Over the Hedge is a DreamWorks movie you don’t hear much about. Released in 2006, Over the Hedge is based on a comic strip of the same name written by Michael Fry and illustrated by T. Lewis. The film features an impressive cast with names like Bruce Willis, Steve Carrell, Wanda Sykes, William Shatner, Nick Nolte, and more. Over the Hedge is directed by Tim Johnson and Karey Kirkpatrick, with about ten screenwriters, including Len Blum and Lorne Cameron. Interestingly, Over the Hedge began life as a project at Fox Animation Studios, which would have been directed by animation legend Don Bluth. However, the poor critical and box office reception of Bluth’s 2000 venture, Titan A.E., caused the studio to shut down, and Over the Hedge was shelved until Jeffrey Katzenberg of DreamWorks took an interest and purchased the film rights to Fry and Lews’ comic strip. We’ll never know what Bluth’s version would have looked like, or even if it would have been any good, but one can’t help but wonder. I saw Over the Hedge in theaters when it came out and liked it pretty well. That being said, I was 11, and my taste in film has changed considerably since then. Luckily HBO Max had the film, and I gave it a re-watch. Let’s have a look.
Over the Hedge follows R.J. (Bruce Willis), an opportunistic raccoon trying to make it on his street smarts and stolen human food. The story begins when he fails to get a bag of chips from the vending machine and decides to pay a visit to Vincent (Nick Nolte), a sleeping bear with a hoard of pilfered goodies. Things go sideways for R.J. when he accidentally wakes Vincent up, as well as inadvertently knocks the wagon loaded with snacks out of Vincent’s cave and onto the highway, where they’re promptly smashed. R.J. makes it out alive by promising he can get all of the stuff back before Vincent’s hibernation is over. R.J. soon finds himself on one side of a hedge with a group of animals waking up from hibernation. Over the hedge lies a brand new suburban subdivision replete with junk food ripe for the picking if R.J. can convince his new friends to face their fears and cross the alien object that was erected while they slept. However, as R.J. is accepted into their “family,” he starts to get attached. Will he ignore his guilt and hand the food over to Vincent, or choose to join the family and tell everyone the truth?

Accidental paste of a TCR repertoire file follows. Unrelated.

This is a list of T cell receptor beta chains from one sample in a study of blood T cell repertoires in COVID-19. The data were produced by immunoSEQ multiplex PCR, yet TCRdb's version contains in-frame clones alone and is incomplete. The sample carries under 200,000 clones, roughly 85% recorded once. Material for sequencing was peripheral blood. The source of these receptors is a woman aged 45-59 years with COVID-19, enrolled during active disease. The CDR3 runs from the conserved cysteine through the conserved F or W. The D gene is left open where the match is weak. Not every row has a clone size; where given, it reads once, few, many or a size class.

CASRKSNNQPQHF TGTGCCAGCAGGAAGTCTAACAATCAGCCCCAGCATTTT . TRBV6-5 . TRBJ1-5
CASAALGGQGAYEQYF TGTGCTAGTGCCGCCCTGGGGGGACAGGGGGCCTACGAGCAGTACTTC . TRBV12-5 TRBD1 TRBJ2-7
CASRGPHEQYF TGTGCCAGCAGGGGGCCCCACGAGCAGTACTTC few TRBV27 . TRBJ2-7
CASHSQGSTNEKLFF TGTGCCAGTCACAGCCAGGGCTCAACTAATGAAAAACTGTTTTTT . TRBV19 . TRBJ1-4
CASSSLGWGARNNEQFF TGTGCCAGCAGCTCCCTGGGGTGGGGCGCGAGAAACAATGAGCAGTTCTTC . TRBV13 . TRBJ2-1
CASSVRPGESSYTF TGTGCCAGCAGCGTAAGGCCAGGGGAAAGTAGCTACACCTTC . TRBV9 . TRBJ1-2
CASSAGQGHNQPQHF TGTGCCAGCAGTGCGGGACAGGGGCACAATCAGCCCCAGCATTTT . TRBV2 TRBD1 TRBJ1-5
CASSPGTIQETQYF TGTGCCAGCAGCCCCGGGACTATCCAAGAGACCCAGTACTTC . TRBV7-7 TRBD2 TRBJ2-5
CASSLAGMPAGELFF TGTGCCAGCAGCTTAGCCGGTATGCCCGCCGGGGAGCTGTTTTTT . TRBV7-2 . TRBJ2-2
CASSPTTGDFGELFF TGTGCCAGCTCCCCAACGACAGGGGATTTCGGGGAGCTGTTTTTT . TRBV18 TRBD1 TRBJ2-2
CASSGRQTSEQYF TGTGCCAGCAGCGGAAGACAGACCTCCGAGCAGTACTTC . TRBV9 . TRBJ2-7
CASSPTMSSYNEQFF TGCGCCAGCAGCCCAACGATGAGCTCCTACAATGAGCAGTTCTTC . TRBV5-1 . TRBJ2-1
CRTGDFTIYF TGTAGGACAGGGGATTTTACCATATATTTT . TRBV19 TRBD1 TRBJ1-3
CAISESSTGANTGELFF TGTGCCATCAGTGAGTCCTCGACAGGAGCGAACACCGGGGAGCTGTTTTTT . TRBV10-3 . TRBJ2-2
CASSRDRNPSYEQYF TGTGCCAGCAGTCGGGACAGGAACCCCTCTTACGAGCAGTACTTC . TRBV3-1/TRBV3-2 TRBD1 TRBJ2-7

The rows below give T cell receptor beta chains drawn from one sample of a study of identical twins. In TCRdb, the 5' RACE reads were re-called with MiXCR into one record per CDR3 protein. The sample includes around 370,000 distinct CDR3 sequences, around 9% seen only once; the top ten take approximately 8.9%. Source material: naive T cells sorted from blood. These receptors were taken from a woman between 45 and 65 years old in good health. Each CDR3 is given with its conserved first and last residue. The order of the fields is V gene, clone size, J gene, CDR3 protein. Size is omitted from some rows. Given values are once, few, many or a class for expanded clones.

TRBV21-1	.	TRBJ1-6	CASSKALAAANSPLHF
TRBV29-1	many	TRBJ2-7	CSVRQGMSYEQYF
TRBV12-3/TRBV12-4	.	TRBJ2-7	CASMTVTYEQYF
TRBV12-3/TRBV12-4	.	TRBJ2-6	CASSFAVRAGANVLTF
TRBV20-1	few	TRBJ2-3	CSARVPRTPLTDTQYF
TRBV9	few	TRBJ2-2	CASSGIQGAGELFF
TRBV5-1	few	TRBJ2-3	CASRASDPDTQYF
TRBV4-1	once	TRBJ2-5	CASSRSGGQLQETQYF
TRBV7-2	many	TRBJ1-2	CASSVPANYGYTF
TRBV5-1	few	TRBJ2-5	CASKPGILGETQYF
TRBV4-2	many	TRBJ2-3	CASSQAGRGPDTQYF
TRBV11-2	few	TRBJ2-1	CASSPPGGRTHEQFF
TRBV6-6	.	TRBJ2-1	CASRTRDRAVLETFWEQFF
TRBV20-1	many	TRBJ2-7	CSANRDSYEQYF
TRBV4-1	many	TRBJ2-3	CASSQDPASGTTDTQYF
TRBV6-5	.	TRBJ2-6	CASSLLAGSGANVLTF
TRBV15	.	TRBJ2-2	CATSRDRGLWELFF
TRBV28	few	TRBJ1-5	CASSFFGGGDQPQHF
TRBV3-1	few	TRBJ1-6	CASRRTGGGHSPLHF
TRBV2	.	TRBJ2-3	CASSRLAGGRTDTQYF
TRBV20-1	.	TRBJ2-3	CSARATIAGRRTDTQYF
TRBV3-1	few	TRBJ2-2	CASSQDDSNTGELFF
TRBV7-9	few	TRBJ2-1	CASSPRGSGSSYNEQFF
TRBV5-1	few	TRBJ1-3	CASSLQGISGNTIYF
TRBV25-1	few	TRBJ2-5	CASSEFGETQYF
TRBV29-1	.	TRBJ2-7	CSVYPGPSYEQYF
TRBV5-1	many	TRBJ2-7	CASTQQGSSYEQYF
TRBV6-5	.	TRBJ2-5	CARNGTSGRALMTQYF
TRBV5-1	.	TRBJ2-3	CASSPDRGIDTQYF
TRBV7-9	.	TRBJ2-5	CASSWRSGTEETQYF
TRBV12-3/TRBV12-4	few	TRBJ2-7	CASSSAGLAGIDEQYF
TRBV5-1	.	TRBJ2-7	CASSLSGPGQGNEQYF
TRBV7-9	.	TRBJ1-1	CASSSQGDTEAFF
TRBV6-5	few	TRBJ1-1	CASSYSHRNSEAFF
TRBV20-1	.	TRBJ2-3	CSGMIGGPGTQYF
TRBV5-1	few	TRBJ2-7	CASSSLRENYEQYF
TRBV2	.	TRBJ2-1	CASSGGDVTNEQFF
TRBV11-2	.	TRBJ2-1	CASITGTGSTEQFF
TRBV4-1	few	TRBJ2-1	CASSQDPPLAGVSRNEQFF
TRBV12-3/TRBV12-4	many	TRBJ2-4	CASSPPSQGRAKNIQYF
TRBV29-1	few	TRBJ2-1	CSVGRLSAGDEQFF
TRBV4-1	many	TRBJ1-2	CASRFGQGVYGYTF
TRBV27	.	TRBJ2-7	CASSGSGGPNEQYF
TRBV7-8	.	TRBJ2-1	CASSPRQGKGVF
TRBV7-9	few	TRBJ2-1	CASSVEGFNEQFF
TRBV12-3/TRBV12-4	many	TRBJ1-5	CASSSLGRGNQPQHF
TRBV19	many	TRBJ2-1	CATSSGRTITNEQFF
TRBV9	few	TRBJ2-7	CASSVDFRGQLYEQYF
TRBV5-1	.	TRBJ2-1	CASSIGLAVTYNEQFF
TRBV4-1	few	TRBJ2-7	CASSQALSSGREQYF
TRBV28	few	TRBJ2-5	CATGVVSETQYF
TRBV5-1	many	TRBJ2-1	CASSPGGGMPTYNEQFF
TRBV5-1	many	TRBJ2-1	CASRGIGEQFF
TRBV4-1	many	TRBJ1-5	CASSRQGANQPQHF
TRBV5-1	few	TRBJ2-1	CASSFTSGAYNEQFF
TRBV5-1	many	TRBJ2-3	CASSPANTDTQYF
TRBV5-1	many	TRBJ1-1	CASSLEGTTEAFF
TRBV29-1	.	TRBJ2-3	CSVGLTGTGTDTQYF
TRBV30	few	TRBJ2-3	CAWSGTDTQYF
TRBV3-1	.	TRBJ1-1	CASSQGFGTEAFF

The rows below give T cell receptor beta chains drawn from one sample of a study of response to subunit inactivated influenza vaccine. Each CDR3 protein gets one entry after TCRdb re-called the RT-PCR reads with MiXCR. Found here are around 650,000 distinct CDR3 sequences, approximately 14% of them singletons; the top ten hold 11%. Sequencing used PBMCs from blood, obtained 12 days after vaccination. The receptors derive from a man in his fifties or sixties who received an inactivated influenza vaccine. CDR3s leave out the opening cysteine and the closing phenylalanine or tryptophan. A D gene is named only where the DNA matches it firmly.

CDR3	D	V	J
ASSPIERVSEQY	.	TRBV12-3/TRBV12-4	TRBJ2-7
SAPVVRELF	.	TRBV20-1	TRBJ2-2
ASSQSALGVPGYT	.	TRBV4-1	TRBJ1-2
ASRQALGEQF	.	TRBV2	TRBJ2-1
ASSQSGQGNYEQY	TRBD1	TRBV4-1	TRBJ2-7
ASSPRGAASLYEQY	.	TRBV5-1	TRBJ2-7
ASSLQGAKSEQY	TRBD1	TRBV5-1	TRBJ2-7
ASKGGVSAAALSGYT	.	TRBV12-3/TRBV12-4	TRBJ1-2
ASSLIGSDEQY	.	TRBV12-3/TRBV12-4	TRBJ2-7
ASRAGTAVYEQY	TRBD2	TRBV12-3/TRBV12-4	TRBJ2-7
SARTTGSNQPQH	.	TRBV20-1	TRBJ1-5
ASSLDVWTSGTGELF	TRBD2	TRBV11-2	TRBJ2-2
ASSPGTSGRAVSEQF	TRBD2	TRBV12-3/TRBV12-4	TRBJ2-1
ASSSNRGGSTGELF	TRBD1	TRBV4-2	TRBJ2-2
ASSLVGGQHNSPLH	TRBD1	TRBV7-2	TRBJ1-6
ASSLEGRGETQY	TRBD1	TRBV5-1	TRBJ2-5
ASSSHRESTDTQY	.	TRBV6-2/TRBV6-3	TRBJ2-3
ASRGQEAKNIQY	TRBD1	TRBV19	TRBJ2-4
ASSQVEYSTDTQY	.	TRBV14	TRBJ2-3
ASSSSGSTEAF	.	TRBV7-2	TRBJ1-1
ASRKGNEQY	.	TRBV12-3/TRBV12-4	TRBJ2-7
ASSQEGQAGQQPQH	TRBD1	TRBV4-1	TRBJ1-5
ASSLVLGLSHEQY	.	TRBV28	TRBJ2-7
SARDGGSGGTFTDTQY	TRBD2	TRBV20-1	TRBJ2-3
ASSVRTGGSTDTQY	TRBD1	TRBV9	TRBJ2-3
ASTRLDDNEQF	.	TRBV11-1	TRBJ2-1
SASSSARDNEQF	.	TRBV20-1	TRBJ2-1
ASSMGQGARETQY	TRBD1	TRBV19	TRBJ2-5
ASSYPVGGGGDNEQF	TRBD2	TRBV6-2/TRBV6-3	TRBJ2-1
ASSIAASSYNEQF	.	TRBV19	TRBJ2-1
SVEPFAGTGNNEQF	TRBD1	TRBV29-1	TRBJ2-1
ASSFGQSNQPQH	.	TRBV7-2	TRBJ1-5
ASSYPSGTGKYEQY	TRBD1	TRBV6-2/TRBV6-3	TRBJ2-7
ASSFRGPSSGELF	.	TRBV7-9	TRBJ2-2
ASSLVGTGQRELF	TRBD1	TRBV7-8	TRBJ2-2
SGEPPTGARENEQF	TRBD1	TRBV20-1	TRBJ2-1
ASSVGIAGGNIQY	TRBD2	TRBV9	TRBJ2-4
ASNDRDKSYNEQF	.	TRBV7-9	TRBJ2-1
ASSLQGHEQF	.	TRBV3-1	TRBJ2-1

It can be hard sometimes to keep in mind how old a movie is compared to how its technical effects have aged. Watching Over the Hedge, the animation seemed okay to me. I would have put it on the level of recent direct-to-video animated films, but given that Over the Hedge came out fifteen years ago, the animation is actually pretty good. The fur on the animals is a little distracting, but their movements are fluid, and they have hugely expressive eyes. The soundtrack features several non-diegetic songs by Ben Folds, which are all fine. Some of the lyrics are quite on the nose, which can take you out of the experience, and the style is a little cutesy for me. It’s like the songs are trying to be quirky, which tends to annoy me. However, the score by Rupert Gregson-Williams (younger brother of Harry) is pretty good. I think Over the Hedge could have done without the songs in the background, especially given how short the film is. It clocks in around an hour and twenty minutes if you don’t watch the credits, and that’s short even for an animated kid’s movie.